The second experience was in a class that was about the history about conceptions of citizenship, I was trying to make the point that identification is often racial, and that the notion of “universal” is often racist. I gave the class the statistics about Congress—that it was about 90% male and also in the 90% (or more) white. I asked the white males in the class whether they would feel that they were represented if Congress were around 90% nonwhite nonmale. Normally, this set off light bulbs for students. But, this time, one student raised his hand and said, “Well, yes, because white males aren’t angry.”

Of course, that isn’t true, and I’d bet they’d be pretty angry about not being represented, but, even were it true, it would be irrelevant. That student was assuming that being angry makes people less capable of political deliberation—that anger has no place in political argument. That’s an assumption often made in the “liberal” classroom, in which people get very, very uncomfortable with feelings being expressed. And it naturally privileges the privileged because, if being emotional (especially angry) means that a person shouldn’t be participating (or their participation is somehow impaired) then we either can’t talk about things that bother any students (which would leave a small number of topics appropriate for discussion), or people who are angry about aspects of our world (likely to be the less privileged) are silenced before they speak—they’re silenced on the grounds of the feelings they might legitimately have.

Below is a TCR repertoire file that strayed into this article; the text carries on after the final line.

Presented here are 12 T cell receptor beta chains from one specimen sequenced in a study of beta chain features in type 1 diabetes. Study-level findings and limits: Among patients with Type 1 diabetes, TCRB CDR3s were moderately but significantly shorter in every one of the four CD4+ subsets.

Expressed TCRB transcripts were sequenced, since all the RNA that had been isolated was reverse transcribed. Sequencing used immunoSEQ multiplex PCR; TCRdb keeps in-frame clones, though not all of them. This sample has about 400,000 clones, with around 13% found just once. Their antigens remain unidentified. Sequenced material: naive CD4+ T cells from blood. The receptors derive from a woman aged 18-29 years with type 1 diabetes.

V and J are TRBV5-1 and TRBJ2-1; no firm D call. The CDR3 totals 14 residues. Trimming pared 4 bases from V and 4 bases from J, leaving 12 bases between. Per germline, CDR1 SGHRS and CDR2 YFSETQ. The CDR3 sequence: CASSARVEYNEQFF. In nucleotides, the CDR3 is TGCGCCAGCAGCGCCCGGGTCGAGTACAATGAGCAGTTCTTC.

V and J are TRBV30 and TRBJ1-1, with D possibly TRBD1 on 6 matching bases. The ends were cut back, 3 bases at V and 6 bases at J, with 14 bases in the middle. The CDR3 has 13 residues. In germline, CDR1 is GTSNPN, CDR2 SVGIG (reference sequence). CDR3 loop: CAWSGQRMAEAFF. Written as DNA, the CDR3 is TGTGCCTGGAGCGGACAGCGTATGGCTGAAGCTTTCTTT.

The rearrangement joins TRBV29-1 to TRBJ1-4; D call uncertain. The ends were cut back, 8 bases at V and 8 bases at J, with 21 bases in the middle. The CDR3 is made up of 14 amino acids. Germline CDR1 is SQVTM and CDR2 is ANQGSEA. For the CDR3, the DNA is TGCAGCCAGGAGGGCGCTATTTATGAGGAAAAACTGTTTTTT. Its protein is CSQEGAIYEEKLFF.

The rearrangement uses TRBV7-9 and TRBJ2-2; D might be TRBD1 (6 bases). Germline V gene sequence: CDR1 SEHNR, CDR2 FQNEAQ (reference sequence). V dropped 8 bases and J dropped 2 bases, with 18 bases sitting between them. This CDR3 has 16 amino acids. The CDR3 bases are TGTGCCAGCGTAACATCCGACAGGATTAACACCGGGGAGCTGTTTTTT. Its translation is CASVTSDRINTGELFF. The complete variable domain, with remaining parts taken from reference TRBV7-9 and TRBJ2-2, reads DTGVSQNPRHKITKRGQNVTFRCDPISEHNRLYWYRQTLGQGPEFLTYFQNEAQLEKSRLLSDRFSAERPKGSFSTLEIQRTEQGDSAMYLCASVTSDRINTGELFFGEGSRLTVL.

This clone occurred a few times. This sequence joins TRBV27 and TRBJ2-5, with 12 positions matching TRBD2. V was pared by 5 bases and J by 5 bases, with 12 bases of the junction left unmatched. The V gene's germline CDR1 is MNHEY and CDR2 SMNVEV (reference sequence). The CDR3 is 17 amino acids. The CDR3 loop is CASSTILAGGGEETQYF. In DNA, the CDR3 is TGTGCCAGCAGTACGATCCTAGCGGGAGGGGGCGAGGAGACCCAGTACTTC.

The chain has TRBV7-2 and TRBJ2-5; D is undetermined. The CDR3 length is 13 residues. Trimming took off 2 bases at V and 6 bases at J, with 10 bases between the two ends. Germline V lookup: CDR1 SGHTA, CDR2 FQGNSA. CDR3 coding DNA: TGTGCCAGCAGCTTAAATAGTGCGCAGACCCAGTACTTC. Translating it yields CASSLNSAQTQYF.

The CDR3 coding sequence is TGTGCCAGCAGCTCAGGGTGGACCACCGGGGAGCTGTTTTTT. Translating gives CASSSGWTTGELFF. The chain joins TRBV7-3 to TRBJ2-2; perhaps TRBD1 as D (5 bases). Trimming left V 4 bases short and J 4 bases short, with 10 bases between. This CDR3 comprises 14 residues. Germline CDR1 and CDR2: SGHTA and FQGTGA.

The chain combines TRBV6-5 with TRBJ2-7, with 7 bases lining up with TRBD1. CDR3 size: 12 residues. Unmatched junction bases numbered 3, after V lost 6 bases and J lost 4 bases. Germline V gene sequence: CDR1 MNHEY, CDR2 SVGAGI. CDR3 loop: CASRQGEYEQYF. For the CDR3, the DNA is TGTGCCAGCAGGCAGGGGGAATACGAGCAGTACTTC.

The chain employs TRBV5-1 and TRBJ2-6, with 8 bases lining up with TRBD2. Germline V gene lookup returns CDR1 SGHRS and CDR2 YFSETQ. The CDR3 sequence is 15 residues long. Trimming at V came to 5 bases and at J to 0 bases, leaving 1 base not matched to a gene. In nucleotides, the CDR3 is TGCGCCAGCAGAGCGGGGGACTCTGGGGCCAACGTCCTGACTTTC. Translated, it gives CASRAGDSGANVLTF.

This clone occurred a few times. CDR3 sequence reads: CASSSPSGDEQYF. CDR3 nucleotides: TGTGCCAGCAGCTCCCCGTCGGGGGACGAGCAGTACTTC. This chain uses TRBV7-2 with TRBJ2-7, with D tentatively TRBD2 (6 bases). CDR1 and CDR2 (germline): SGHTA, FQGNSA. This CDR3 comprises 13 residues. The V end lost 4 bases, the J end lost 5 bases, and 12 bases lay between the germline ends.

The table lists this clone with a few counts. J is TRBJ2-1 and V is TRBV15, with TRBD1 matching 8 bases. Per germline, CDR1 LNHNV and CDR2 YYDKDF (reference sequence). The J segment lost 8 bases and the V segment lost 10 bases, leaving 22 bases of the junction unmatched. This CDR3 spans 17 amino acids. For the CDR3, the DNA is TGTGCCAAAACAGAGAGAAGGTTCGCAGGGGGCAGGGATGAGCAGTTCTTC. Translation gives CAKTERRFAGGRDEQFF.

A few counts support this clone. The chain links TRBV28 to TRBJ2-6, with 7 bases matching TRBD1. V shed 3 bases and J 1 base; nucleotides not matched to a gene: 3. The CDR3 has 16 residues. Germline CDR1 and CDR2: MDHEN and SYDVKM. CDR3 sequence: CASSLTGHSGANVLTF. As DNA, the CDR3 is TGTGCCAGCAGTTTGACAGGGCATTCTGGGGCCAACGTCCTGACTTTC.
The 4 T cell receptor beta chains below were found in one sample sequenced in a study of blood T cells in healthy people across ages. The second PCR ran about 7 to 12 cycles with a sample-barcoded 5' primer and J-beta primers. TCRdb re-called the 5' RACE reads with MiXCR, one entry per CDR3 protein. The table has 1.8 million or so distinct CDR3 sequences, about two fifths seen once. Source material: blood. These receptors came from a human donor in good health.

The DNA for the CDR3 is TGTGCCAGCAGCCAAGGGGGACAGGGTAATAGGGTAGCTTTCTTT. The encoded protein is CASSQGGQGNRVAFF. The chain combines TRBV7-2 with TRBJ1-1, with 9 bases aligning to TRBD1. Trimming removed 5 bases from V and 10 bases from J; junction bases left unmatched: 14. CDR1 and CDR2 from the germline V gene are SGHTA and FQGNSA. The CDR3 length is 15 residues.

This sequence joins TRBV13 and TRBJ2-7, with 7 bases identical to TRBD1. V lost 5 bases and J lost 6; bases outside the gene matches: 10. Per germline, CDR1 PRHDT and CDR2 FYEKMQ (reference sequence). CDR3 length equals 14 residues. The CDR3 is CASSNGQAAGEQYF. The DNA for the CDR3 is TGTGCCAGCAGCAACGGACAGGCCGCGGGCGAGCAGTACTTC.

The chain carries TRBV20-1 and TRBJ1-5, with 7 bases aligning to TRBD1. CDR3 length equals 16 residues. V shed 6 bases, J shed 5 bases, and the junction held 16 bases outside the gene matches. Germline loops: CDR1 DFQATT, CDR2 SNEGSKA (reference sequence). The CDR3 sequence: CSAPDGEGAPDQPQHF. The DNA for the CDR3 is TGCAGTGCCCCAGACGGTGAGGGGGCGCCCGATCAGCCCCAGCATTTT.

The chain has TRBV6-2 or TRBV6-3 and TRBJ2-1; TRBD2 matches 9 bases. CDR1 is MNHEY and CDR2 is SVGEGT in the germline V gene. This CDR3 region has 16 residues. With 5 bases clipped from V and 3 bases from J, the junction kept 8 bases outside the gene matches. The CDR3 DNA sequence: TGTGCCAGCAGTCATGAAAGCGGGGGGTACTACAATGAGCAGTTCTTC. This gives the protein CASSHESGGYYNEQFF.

So, if we’re going to have a class about racism, we’re going to have a class in which people get angry, and not everyone’s anger is the same. Racist discourse is (and long has been) much more complicated than a lot of people want it to be—we want to think that it’s easy to identify, that it’s marked by hostility, that it’s open in its attacks on another race. But there has always been what we now call “modern racism”—racism that pretends to be grounded in objective science, that says “nice” things about the denigrated group, that purports to be acting out of concern and even affection. That is the kind of reading that angers students the most, and I think it’s important we read it because it’s the most effective at promoting and legitimating racist practices. But it will offend students to read it.

And so the class is really hard to teach, and even risky. And that was the other point I realized. If we have institutions in which only people of color are teaching classes about racism, we’re making them take on the politically riskier courses. That’s racist.

I remain uncomfortable being a white person teaching about racism, and I think my privilege probably means I do it pretty badly. But I think it needs to be done.










Privilege and perspective-shifting

It’s interesting that there is such resistance to the notion of privilege. Every human knows that privilege is a thing. I grew up in a very wealthy area, and we all knew whose parents could pull strings, get their kid a part-time job from which s/he couldn’t be fired, intimidate the principal, get rules bent. Let’s call that kid That Guy (although he wasn’t always a guy). People who grew up around rich people (even if they were rich) should be the first to acknowledge the power of privilege, since they must have had direct experience of it, but often they’re the last. And it isn’t because they secretly put hoods on at night and attend white supremacist marches.